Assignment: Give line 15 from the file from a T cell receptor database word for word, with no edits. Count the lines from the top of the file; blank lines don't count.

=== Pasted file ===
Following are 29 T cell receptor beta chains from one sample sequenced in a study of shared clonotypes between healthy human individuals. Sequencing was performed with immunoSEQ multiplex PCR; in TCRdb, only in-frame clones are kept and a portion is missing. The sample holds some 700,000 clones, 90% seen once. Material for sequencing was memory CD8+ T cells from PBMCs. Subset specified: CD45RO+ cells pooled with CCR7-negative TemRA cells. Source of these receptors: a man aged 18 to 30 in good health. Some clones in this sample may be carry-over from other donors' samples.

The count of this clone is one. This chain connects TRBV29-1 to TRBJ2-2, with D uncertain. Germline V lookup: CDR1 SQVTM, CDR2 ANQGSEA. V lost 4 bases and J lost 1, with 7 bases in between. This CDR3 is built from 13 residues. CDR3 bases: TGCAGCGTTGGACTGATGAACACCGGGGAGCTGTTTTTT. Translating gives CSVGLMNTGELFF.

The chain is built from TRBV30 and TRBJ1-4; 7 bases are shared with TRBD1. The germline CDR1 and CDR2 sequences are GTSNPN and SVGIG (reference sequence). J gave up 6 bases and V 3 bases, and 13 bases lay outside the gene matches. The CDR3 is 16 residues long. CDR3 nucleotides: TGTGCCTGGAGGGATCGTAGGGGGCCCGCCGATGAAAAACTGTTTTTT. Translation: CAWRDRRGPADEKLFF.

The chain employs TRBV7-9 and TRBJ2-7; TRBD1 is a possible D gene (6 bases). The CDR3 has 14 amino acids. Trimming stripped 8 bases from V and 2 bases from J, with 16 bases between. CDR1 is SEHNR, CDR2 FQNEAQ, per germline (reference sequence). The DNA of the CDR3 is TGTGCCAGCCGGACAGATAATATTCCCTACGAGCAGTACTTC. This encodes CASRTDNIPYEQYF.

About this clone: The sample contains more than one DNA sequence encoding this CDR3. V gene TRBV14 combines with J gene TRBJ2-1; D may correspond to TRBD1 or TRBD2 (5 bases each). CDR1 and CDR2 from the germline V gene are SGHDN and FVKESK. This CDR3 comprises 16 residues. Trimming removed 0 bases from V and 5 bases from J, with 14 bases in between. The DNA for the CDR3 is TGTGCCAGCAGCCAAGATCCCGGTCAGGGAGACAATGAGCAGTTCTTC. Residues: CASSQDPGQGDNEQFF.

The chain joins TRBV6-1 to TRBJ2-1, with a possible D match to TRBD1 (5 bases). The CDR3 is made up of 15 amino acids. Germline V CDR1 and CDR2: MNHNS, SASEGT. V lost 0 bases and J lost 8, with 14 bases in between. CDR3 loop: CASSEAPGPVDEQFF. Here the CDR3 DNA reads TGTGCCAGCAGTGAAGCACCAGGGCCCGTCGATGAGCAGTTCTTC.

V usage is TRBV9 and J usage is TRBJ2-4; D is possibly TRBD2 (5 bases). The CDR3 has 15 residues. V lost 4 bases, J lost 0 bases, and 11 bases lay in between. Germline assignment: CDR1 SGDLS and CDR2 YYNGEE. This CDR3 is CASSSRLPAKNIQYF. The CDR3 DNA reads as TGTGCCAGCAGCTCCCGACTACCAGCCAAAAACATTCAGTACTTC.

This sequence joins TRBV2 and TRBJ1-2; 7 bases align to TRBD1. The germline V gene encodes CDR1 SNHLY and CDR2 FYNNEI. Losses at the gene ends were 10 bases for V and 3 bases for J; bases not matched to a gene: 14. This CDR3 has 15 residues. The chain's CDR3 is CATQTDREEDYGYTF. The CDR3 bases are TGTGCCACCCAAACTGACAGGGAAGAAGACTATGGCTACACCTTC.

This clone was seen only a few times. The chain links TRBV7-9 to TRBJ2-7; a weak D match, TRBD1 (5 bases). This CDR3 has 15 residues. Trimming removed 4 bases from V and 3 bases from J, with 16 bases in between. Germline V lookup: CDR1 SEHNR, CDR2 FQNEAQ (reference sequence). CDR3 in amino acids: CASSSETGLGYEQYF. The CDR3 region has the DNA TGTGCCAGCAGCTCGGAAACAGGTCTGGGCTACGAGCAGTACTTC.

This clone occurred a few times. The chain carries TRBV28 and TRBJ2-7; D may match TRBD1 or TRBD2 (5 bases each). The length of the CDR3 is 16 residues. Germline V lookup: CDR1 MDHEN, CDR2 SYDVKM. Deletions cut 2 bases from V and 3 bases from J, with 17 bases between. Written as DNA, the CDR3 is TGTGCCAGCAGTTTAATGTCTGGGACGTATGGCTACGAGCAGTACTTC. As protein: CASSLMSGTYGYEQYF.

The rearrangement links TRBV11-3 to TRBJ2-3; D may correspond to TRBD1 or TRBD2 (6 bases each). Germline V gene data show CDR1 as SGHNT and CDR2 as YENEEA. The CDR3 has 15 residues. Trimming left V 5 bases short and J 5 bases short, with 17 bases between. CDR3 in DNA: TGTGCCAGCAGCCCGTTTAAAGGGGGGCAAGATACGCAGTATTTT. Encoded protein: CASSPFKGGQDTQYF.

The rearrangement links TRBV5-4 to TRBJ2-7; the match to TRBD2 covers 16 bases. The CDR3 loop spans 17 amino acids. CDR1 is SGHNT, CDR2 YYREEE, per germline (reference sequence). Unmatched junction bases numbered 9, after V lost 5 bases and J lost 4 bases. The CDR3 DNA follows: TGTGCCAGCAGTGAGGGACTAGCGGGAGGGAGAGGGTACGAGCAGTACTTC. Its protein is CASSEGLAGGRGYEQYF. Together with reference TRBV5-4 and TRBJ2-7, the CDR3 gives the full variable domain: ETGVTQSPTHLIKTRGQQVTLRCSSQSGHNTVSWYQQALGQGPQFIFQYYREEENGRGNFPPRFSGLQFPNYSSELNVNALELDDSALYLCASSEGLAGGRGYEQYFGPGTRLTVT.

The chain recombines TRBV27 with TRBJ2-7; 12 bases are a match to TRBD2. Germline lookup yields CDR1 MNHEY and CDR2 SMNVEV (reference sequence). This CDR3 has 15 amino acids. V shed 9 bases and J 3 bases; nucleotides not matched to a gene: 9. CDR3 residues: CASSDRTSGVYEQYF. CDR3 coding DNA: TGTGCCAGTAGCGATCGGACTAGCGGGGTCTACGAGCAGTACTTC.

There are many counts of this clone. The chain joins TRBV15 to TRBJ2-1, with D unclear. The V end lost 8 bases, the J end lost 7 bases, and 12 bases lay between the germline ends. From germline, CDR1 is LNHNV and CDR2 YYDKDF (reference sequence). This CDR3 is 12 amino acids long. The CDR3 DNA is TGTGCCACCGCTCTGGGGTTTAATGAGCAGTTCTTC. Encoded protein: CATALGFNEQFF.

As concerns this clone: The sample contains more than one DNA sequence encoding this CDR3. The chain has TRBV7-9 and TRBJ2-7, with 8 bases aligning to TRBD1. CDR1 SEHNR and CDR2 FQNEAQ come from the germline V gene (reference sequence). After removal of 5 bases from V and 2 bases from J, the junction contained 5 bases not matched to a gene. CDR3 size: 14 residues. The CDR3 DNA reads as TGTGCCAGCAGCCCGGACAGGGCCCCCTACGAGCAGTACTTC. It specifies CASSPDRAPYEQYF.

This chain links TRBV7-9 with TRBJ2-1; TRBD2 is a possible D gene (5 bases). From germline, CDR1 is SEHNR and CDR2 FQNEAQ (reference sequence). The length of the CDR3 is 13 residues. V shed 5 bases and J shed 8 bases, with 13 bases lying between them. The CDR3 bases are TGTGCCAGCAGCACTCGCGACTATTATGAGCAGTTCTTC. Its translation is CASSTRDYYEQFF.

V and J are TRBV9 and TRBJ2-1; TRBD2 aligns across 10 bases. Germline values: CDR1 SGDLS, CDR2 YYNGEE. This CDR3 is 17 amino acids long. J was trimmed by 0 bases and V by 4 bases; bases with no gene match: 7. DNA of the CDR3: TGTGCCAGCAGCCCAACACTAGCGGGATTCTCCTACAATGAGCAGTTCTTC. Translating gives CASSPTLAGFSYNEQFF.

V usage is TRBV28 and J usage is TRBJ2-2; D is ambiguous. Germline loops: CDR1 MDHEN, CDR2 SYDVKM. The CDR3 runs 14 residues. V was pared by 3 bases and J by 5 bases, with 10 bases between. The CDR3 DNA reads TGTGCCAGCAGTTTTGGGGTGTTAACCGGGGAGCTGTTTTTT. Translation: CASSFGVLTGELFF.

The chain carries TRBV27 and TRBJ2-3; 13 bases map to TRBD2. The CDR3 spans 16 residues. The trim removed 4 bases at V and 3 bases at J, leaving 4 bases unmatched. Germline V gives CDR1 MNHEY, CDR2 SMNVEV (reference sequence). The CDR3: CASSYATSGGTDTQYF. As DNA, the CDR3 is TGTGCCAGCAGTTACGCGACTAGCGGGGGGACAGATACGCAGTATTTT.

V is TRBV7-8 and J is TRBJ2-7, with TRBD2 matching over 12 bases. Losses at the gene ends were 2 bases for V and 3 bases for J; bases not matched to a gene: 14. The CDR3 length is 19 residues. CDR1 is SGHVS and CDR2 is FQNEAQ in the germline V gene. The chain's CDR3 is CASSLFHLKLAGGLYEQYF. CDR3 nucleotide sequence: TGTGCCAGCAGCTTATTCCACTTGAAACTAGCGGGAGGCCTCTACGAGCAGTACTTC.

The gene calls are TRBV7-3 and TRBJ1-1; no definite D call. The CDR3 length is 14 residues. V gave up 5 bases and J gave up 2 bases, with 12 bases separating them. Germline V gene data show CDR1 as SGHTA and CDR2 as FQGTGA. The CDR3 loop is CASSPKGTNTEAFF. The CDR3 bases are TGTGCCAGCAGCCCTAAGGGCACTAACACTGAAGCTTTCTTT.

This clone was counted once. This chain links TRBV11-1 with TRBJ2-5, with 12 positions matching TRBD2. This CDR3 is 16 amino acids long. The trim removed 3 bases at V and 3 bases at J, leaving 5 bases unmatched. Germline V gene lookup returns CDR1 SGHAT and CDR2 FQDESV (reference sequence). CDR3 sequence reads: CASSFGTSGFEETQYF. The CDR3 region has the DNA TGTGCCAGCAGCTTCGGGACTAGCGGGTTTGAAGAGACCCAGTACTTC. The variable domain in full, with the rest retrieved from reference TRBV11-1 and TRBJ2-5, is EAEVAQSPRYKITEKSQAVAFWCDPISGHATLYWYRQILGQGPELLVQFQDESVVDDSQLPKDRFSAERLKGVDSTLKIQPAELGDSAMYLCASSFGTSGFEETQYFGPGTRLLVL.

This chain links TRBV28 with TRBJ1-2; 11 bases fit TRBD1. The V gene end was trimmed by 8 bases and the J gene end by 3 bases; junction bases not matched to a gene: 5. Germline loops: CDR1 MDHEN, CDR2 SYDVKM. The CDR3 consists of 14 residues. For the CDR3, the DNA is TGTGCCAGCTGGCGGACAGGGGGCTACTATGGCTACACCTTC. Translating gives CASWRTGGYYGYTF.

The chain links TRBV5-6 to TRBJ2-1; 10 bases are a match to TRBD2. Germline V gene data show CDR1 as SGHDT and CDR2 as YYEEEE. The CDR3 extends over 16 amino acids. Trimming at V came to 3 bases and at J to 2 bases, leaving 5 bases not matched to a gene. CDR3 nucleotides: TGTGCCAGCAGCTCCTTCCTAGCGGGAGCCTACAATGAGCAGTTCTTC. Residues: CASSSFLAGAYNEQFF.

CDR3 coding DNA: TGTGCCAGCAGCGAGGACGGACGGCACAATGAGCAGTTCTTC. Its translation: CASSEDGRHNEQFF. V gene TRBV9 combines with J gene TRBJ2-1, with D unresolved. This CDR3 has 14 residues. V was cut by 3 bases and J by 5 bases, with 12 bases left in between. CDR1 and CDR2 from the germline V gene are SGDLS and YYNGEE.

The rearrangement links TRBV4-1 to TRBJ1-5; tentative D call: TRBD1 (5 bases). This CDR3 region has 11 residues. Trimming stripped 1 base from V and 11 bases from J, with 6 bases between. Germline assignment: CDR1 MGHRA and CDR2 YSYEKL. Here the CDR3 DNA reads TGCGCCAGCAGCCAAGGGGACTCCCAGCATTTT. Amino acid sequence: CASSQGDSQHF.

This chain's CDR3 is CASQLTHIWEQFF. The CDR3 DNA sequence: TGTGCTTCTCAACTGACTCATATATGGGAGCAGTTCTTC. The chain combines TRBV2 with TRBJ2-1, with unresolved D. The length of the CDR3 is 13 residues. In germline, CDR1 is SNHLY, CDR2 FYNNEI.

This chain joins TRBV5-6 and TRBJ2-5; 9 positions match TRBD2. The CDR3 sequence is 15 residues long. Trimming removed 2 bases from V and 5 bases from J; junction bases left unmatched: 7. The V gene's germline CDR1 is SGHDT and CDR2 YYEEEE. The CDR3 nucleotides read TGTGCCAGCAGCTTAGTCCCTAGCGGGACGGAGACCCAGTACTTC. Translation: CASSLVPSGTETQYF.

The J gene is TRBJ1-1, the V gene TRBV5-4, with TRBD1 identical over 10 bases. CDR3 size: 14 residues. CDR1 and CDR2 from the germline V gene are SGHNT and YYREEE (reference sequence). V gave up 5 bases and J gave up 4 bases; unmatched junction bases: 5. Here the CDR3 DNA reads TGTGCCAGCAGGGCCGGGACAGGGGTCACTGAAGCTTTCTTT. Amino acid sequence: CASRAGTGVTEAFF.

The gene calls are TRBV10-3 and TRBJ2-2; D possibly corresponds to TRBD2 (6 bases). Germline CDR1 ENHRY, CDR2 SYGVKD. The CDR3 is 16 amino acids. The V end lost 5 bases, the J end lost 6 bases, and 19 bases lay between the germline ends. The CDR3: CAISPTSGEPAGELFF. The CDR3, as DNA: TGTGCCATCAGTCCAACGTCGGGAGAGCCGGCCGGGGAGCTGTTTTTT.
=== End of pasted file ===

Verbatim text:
As concerns this clone: The sample contains more than one DNA sequence encoding this CDR3. The chain has TRBV7-9 and TRBJ2-7, with 8 bases aligning to TRBD1. CDR1 SEHNR and CDR2 FQNEAQ come from the germline V gene (reference sequence). After removal of 5 bases from V and 2 bases from J, the junction contained 5 bases not matched to a gene. CDR3 size: 14 residues. The CDR3 DNA reads as TGTGCCAGCAGCCCGGACAGGGCCCCCTACGAGCAGTACTTC. It specifies CASSPDRAPYEQYF.